Gilgit-Baltistan: Exploring Socio-Economic Prospects

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by Junaid Kamal

GILGIT BALTISTAN — about two million people scattered over a territory of 72,496 square kilometres — presents a rich mix of different cultures, languages, plants, animals and habitats. It is a landscape dominated by high peaks, rivers, lakes, glaciers, wild plateaus, and narrow valleys linked by networks of passes.

Gilgit Baltistan (formerly Northern Areas) has a unique role to play in the sustainable development of Pakistan. Although spans a relatively small geographical area, GB serves as a vital catchment for the Indus River, upon which a majority of Pakistan’s irrigated agriculture and hydroelectricity depends.

Containing some of the world’s largest freshwater resources on which the irrigated agriculture of Punjab and Sindh depends, the estimated hydroelectric potential in Gilgit Baltistan goes beyond Pakistan’s current needs.

People of Gilgit Baltistan finally got their identification and political rights in the present government of Pakistan People’s Party through Empowerment and Self-Governance Order 2009.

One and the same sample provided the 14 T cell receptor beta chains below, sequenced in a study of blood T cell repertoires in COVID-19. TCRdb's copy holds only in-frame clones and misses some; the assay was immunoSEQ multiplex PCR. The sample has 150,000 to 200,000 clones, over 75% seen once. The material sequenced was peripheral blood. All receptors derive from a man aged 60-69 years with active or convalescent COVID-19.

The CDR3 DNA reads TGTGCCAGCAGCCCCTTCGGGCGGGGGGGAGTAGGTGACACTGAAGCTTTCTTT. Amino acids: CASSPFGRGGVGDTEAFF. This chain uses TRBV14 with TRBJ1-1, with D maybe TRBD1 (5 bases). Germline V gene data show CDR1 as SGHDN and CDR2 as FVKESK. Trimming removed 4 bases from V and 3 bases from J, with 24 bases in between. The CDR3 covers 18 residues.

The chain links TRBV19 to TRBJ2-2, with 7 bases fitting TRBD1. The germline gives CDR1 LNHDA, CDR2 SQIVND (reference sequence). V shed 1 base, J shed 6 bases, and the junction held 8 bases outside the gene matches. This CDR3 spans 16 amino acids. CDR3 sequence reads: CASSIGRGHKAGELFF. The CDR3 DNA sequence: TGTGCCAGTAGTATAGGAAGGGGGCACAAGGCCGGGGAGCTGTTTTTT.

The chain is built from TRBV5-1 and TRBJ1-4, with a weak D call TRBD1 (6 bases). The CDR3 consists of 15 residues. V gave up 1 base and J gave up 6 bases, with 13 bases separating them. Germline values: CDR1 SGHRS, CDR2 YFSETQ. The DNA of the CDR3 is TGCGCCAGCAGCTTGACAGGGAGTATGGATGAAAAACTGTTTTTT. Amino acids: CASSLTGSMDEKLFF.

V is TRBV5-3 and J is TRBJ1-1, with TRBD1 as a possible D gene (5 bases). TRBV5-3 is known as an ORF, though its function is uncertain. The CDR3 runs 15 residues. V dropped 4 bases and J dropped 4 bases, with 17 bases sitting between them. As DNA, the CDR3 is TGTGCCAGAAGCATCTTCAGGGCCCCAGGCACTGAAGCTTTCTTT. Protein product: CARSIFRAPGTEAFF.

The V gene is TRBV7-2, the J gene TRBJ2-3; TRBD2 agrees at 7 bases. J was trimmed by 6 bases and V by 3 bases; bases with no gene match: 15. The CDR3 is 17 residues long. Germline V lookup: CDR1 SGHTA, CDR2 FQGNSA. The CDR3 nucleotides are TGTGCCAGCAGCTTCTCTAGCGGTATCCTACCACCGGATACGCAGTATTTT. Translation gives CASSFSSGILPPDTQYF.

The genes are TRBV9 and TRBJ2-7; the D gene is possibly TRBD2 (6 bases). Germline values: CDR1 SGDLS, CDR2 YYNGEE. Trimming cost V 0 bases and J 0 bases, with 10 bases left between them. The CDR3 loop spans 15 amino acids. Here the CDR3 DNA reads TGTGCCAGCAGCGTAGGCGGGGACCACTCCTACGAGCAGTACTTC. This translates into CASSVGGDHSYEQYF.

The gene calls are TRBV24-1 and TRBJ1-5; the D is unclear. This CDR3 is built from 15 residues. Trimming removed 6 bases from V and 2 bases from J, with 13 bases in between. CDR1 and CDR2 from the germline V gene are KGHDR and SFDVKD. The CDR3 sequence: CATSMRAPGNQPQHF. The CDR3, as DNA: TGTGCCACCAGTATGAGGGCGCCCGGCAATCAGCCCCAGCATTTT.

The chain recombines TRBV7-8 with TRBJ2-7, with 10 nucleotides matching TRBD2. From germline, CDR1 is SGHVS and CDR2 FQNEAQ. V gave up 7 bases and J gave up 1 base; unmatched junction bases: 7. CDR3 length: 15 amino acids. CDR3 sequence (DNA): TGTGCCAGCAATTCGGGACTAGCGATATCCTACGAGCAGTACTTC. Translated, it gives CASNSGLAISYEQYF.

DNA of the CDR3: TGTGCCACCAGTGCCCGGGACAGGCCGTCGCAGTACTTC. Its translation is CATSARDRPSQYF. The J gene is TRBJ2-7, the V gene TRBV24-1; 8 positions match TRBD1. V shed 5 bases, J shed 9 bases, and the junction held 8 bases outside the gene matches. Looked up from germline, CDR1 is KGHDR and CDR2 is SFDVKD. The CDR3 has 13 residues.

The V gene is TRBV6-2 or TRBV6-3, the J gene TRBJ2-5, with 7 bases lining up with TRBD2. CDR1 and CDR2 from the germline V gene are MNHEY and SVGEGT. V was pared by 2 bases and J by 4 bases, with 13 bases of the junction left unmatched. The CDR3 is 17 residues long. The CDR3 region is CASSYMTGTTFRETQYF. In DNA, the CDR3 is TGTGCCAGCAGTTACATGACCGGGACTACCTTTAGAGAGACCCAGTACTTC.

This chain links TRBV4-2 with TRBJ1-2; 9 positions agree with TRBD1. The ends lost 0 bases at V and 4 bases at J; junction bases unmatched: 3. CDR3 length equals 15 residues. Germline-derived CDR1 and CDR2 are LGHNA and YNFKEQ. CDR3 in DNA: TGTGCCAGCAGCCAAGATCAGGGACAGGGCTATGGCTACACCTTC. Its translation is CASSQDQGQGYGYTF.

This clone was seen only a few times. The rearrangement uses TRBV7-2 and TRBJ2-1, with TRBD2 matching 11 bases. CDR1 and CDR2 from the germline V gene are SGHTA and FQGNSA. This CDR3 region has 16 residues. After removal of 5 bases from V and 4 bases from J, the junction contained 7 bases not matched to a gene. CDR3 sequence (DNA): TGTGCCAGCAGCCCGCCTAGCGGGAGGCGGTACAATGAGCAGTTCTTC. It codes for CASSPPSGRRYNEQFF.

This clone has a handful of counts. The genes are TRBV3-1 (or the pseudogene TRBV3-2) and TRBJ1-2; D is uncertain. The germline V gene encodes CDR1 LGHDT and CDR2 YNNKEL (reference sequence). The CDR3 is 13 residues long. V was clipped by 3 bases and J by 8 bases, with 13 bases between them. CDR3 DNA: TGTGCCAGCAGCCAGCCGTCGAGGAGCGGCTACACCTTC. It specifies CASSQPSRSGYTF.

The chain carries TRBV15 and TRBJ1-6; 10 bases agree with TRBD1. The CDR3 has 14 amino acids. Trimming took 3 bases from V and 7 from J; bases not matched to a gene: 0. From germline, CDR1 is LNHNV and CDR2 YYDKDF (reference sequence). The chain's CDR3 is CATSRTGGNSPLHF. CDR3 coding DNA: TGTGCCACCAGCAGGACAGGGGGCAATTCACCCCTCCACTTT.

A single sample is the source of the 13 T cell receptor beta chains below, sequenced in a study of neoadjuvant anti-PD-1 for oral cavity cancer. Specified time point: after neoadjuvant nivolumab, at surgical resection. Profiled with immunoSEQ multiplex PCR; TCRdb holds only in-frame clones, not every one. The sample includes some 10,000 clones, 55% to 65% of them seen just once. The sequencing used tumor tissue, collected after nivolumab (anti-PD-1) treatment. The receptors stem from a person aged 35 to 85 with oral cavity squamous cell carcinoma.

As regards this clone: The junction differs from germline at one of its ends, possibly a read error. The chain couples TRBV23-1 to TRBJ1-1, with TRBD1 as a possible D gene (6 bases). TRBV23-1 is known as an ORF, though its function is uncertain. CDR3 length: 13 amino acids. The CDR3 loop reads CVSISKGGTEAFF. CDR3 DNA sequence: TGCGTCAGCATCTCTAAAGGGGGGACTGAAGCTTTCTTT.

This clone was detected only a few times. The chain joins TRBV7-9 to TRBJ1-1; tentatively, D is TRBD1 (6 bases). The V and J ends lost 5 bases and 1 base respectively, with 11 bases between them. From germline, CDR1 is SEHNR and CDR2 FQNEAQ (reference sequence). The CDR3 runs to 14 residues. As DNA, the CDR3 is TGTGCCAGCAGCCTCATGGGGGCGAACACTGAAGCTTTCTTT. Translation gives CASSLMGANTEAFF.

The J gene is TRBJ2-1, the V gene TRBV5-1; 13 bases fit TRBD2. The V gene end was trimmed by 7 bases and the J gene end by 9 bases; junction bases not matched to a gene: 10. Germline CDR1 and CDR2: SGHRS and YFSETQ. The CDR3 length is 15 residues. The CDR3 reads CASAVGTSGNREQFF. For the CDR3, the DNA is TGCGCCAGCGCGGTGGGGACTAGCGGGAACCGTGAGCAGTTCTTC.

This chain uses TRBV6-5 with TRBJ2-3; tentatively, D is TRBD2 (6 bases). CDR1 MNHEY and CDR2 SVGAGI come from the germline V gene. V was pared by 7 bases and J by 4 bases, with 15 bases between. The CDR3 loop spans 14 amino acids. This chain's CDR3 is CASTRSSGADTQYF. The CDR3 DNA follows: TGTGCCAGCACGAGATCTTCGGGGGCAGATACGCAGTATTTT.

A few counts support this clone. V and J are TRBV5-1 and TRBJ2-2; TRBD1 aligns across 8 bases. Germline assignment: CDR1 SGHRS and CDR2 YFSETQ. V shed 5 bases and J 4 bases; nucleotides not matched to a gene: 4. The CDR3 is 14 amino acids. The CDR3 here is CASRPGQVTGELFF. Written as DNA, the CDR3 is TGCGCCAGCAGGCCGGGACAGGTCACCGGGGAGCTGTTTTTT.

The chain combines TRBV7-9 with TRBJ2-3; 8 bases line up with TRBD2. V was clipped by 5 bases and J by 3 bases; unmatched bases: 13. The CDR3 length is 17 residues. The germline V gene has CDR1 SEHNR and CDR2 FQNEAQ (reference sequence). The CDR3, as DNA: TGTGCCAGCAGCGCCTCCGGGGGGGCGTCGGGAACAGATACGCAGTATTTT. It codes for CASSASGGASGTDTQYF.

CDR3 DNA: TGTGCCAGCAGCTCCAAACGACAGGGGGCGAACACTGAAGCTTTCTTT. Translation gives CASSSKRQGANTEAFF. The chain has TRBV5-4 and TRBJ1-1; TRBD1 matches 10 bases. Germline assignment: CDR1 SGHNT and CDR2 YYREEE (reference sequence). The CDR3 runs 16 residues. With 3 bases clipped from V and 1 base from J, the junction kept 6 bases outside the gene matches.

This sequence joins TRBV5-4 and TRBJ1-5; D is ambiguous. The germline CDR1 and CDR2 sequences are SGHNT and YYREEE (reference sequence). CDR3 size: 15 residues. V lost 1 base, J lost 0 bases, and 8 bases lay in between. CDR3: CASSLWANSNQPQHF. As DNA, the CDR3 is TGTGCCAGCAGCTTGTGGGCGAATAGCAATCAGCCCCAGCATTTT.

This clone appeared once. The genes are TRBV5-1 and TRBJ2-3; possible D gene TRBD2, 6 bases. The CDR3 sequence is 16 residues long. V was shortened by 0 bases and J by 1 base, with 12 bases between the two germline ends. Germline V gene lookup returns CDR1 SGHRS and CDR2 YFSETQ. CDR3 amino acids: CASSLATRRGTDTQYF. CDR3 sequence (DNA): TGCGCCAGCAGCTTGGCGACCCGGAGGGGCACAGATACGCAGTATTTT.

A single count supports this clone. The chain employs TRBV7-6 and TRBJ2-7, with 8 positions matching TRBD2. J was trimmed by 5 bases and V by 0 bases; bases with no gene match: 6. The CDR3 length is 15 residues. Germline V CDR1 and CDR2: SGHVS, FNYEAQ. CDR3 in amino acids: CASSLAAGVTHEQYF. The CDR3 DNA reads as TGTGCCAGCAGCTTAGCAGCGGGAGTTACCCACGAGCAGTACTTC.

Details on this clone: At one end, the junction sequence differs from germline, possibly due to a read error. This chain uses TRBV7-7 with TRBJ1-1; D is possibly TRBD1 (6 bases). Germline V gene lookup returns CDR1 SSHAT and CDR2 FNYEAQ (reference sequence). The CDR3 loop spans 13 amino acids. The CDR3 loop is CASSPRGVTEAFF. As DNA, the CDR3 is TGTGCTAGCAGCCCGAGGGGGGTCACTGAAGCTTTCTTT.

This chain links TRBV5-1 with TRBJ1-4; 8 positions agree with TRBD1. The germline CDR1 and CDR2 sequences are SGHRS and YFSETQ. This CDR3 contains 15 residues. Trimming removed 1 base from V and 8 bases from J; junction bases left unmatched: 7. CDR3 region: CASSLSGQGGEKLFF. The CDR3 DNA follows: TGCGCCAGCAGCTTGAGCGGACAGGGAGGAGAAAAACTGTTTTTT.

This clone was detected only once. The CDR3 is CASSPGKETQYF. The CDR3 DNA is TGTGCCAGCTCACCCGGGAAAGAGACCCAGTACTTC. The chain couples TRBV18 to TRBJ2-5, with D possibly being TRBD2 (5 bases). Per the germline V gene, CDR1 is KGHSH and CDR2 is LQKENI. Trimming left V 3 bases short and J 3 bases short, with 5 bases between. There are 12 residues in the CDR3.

The Order still needs a constitutional cover-up to make it an act of Parliament. Renaming the Northern Areas as Gilgit Baltistan is perhaps the most significant part of the deal as this change in nomenclature will help people regain their lost identity and go a long way in resurrecting the tourism industry in an area otherwise devastated by the Taliban.

Ongoing mega projects like the Diamer dam and Satpara dam further necessitates that Gilgit -Baltistan be brought into the mainstream and that its people be given a voice in national decision-making so that the region’s public representatives can also take part in inter-provincial deliberations to safeguard socio-economic interests. Gilgit Baltistan offers abundant water resources for energy which if tapped judiciously can produce electricity not only for the area but also for the rest of the country.

The people of Gilgit Baltistan are naturally peace-loving, patriotic and courageous. A disaster on Jan 4 in the Attaabad village of Hunza has got the attention of the entire world, when a landsliding buried the village of Attaabad in which 20 people lost their lives and countless got the tag-name IDPs.

Those who were killed in the tragedy, and those still missing, could have been saved had the state shown more interest than it did. However, measures have been taken by the government later on to rescue the people and make arrangements for the survival of the IDPs.

The most important task for the government is to maintain peace and harmony in the region. Until the war on terror began, Gilgit Baltistan was a major destination for foreign tourists, thus contributing to the national economy. This potential resource must be explored through concrete plans that include investment, establishing well-equipped tourist centres and mountaineering training institutes.

Junaid Kamal

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